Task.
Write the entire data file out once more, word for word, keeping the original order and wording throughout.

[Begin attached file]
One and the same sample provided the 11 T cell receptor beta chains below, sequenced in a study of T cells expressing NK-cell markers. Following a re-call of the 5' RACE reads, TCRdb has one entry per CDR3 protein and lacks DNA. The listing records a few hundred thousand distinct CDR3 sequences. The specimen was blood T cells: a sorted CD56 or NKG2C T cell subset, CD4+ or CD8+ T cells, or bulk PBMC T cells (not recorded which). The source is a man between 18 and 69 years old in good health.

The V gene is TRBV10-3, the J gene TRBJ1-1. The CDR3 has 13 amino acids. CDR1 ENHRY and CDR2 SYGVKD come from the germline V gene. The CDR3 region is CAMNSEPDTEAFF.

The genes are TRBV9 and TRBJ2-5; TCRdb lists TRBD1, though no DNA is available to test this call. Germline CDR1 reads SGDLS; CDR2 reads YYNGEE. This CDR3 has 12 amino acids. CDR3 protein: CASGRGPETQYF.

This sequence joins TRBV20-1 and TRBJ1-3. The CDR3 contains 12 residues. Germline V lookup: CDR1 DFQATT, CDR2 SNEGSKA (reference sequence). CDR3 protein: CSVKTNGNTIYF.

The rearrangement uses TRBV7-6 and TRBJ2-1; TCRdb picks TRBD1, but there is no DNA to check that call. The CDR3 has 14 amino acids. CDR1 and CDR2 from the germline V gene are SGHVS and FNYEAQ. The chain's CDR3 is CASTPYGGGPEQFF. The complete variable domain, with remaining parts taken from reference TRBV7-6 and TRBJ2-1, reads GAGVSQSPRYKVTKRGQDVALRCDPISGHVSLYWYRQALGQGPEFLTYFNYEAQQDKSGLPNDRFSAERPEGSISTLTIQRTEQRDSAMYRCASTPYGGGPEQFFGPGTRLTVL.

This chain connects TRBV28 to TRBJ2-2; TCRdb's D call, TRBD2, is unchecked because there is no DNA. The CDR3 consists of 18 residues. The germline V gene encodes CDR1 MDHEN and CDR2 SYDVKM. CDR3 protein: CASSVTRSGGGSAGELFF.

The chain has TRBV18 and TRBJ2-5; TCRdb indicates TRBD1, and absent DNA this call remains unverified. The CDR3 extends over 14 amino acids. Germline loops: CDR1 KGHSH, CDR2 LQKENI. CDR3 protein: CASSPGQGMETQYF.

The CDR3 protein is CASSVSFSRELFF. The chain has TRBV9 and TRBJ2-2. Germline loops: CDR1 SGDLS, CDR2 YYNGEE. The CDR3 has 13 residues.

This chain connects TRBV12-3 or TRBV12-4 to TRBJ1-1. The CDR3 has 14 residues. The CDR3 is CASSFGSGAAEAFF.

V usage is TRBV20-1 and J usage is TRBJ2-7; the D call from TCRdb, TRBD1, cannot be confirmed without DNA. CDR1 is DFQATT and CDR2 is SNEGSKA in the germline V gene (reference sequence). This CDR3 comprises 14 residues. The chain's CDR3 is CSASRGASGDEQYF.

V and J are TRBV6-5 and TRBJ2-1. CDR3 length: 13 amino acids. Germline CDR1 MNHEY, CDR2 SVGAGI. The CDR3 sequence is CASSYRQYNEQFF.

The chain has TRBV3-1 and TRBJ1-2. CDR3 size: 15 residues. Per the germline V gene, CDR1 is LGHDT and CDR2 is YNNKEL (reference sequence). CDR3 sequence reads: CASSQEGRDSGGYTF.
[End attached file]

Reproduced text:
One and the same sample provided the 11 T cell receptor beta chains below, sequenced in a study of T cells expressing NK-cell markers. Following a re-call of the 5' RACE reads, TCRdb has one entry per CDR3 protein and lacks DNA. The listing records a few hundred thousand distinct CDR3 sequences. The specimen was blood T cells: a sorted CD56 or NKG2C T cell subset, CD4+ or CD8+ T cells, or bulk PBMC T cells (not recorded which). The source is a man between 18 and 69 years old in good health.

The V gene is TRBV10-3, the J gene TRBJ1-1. The CDR3 has 13 amino acids. CDR1 ENHRY and CDR2 SYGVKD come from the germline V gene. The CDR3 region is CAMNSEPDTEAFF.

The genes are TRBV9 and TRBJ2-5; TCRdb lists TRBD1, though no DNA is available to test this call. Germline CDR1 reads SGDLS; CDR2 reads YYNGEE. This CDR3 has 12 amino acids. CDR3 protein: CASGRGPETQYF.

This sequence joins TRBV20-1 and TRBJ1-3. The CDR3 contains 12 residues. Germline V lookup: CDR1 DFQATT, CDR2 SNEGSKA (reference sequence). CDR3 protein: CSVKTNGNTIYF.

The rearrangement uses TRBV7-6 and TRBJ2-1; TCRdb picks TRBD1, but there is no DNA to check that call. The CDR3 has 14 amino acids. CDR1 and CDR2 from the germline V gene are SGHVS and FNYEAQ. The chain's CDR3 is CASTPYGGGPEQFF. The complete variable domain, with remaining parts taken from reference TRBV7-6 and TRBJ2-1, reads GAGVSQSPRYKVTKRGQDVALRCDPISGHVSLYWYRQALGQGPEFLTYFNYEAQQDKSGLPNDRFSAERPEGSISTLTIQRTEQRDSAMYRCASTPYGGGPEQFFGPGTRLTVL.

This chain connects TRBV28 to TRBJ2-2; TCRdb's D call, TRBD2, is unchecked because there is no DNA. The CDR3 consists of 18 residues. The germline V gene encodes CDR1 MDHEN and CDR2 SYDVKM. CDR3 protein: CASSVTRSGGGSAGELFF.

The chain has TRBV18 and TRBJ2-5; TCRdb indicates TRBD1, and absent DNA this call remains unverified. The CDR3 extends over 14 amino acids. Germline loops: CDR1 KGHSH, CDR2 LQKENI. CDR3 protein: CASSPGQGMETQYF.

The CDR3 protein is CASSVSFSRELFF. The chain has TRBV9 and TRBJ2-2. Germline loops: CDR1 SGDLS, CDR2 YYNGEE. The CDR3 has 13 residues.

This chain connects TRBV12-3 or TRBV12-4 to TRBJ1-1. The CDR3 has 14 residues. The CDR3 is CASSFGSGAAEAFF.

V usage is TRBV20-1 and J usage is TRBJ2-7; the D call from TCRdb, TRBD1, cannot be confirmed without DNA. CDR1 is DFQATT and CDR2 is SNEGSKA in the germline V gene (reference sequence). This CDR3 comprises 14 residues. The chain's CDR3 is CSASRGASGDEQYF.

V and J are TRBV6-5 and TRBJ2-1. CDR3 length: 13 amino acids. Germline CDR1 MNHEY, CDR2 SVGAGI. The CDR3 sequence is CASSYRQYNEQFF.

The chain has TRBV3-1 and TRBJ1-2. CDR3 size: 15 residues. Per the germline V gene, CDR1 is LGHDT and CDR2 is YNNKEL (reference sequence). CDR3 sequence reads: CASSQEGRDSGGYTF.